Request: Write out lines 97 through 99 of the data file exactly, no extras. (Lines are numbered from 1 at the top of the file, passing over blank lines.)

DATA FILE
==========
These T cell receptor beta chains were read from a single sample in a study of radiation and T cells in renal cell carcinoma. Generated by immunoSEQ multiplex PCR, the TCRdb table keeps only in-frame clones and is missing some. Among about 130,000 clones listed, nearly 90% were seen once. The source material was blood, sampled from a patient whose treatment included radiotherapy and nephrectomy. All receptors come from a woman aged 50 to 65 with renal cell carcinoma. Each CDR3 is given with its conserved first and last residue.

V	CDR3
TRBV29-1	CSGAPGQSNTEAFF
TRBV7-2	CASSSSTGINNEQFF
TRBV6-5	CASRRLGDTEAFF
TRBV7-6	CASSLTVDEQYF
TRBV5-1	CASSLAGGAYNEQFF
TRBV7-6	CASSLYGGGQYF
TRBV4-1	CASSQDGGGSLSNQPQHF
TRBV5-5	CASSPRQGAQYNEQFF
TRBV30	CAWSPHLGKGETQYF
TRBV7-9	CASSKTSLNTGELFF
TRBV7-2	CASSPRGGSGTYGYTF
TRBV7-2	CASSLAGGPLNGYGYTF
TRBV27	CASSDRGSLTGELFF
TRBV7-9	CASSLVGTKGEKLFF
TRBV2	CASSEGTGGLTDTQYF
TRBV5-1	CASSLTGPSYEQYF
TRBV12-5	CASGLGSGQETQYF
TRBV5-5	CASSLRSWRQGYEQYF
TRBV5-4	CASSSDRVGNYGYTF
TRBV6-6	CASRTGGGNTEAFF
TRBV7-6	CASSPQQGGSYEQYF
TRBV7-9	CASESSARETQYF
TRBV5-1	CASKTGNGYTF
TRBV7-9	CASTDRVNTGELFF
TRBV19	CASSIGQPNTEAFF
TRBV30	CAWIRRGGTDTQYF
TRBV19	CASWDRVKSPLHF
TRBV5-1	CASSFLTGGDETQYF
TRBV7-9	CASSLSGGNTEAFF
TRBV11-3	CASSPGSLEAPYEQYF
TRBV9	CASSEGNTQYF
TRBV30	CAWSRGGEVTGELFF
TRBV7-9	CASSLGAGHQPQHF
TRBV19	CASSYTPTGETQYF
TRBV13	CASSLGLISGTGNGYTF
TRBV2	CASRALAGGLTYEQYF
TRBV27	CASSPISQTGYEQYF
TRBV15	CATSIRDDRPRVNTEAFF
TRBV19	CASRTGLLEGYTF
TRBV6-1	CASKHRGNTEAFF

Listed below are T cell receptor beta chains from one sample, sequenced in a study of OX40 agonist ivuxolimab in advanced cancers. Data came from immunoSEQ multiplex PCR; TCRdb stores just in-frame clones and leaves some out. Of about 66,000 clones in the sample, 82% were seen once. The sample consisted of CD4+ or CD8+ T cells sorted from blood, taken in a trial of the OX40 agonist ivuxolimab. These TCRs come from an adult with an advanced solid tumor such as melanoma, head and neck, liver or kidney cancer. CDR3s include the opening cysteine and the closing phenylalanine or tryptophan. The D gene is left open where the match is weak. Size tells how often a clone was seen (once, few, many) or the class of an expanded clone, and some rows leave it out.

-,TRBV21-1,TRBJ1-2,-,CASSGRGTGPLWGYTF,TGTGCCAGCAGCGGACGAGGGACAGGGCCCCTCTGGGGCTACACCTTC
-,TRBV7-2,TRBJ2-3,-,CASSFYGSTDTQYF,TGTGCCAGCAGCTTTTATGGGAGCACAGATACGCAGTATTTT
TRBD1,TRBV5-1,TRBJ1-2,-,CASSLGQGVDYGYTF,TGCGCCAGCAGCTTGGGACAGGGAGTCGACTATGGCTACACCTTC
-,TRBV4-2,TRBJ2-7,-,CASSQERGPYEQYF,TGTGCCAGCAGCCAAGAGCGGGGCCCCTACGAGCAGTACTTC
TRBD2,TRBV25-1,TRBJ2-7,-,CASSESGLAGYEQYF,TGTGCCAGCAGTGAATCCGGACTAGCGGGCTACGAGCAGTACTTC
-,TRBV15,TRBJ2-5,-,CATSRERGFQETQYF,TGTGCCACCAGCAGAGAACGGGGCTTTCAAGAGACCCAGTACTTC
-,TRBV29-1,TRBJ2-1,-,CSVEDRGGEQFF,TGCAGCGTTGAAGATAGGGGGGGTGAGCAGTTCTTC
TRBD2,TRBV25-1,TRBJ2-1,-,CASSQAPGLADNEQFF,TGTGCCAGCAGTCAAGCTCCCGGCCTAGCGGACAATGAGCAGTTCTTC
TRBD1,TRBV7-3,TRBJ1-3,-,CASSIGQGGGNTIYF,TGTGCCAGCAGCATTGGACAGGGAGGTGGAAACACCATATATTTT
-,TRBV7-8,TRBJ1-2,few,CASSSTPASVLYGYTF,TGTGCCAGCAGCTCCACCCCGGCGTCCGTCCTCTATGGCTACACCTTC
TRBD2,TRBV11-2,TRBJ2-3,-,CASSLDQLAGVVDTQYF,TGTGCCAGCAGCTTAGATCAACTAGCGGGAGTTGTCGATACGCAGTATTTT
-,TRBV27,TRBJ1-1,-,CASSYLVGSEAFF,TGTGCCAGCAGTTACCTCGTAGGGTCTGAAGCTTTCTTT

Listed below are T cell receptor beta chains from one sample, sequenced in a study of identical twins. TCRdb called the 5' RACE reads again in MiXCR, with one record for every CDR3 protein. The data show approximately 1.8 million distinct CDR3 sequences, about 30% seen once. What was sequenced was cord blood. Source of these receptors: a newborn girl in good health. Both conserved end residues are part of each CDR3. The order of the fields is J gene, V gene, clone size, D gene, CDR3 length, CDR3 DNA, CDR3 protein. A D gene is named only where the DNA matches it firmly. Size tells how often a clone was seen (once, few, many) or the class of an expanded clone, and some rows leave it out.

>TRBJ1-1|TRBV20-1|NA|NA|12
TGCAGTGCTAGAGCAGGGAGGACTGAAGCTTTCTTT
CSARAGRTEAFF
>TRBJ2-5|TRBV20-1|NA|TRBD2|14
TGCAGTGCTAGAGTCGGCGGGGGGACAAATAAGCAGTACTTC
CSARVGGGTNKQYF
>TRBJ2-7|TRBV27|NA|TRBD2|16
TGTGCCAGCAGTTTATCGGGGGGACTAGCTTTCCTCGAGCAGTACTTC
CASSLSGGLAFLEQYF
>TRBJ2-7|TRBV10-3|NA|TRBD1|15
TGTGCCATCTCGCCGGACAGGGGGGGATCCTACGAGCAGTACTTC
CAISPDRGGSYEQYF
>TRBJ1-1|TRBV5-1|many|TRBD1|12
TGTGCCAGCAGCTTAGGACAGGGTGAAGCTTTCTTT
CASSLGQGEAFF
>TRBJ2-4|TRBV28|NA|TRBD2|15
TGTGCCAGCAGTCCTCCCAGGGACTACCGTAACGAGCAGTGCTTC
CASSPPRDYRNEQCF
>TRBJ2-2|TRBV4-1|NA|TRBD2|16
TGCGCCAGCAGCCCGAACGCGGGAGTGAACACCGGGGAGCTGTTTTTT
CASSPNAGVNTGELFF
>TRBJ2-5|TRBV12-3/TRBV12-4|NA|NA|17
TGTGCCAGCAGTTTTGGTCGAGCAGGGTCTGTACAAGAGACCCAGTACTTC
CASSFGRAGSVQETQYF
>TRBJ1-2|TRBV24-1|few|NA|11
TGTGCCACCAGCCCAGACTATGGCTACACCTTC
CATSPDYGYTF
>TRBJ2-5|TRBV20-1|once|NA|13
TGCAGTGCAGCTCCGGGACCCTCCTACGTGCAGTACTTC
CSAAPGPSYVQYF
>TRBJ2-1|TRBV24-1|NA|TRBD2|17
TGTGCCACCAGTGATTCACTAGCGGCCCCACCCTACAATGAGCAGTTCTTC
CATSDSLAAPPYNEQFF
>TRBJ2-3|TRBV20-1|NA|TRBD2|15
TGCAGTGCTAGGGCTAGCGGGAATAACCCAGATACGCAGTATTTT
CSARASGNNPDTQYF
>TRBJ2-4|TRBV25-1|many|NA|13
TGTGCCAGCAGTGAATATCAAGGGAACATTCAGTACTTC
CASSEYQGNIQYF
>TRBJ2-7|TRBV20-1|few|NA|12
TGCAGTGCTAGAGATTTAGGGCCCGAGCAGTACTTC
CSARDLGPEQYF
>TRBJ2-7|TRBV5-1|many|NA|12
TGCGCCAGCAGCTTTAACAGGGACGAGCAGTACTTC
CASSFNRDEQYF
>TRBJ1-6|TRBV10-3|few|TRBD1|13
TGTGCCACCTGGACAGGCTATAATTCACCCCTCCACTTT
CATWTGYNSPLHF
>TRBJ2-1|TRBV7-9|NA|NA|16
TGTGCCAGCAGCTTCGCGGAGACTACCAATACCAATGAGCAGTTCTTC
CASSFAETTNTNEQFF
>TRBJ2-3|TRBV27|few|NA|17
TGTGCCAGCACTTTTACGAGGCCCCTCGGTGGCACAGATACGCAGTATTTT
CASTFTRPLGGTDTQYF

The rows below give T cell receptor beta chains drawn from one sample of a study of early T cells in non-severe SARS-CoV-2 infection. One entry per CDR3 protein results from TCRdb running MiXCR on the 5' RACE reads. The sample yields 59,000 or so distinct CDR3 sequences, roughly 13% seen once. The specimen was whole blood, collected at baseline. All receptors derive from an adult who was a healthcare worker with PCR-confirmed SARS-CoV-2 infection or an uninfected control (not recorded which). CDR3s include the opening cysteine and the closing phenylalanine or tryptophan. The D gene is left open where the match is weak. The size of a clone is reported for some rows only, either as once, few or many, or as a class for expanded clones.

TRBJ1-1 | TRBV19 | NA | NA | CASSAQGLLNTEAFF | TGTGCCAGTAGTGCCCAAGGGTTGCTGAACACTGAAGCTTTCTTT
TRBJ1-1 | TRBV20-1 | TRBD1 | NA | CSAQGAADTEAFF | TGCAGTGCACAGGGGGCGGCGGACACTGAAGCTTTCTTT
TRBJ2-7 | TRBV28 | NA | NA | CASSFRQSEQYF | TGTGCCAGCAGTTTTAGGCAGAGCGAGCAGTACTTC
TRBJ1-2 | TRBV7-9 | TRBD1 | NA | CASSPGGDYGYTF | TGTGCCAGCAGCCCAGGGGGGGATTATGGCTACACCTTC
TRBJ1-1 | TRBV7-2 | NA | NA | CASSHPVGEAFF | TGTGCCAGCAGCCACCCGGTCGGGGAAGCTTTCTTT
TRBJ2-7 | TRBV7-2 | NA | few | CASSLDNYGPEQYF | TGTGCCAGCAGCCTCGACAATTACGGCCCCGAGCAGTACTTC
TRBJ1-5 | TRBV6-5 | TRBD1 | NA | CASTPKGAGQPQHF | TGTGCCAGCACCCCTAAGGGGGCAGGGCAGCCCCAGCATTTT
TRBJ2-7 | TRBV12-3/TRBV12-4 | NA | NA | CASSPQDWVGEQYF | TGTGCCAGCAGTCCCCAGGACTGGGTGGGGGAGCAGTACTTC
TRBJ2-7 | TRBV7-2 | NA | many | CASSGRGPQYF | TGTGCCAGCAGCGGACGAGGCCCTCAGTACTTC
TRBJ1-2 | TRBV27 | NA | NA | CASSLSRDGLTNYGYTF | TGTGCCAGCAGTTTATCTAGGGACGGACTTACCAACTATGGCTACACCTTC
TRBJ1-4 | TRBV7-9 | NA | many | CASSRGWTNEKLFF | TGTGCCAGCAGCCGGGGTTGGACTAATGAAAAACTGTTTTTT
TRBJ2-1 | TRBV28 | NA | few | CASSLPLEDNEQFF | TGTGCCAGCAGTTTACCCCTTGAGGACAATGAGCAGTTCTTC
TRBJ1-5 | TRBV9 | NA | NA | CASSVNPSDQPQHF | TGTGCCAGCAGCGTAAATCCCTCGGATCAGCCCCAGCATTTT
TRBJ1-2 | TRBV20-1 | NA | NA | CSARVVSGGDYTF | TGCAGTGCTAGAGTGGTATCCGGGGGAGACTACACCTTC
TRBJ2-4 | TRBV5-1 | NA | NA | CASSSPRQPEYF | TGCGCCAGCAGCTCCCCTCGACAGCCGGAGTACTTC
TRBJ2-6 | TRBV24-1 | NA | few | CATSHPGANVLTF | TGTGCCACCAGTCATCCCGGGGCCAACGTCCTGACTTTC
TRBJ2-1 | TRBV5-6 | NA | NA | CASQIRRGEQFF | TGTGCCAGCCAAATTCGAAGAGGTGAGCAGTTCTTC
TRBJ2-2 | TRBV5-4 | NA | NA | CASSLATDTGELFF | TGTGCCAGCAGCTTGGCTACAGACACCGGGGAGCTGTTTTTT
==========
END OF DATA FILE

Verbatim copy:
TGCAGTGCTAGAGATTTAGGGCCCGAGCAGTACTTC
CSARDLGPEQYF
>TRBJ2-7|TRBV5-1|many|NA|12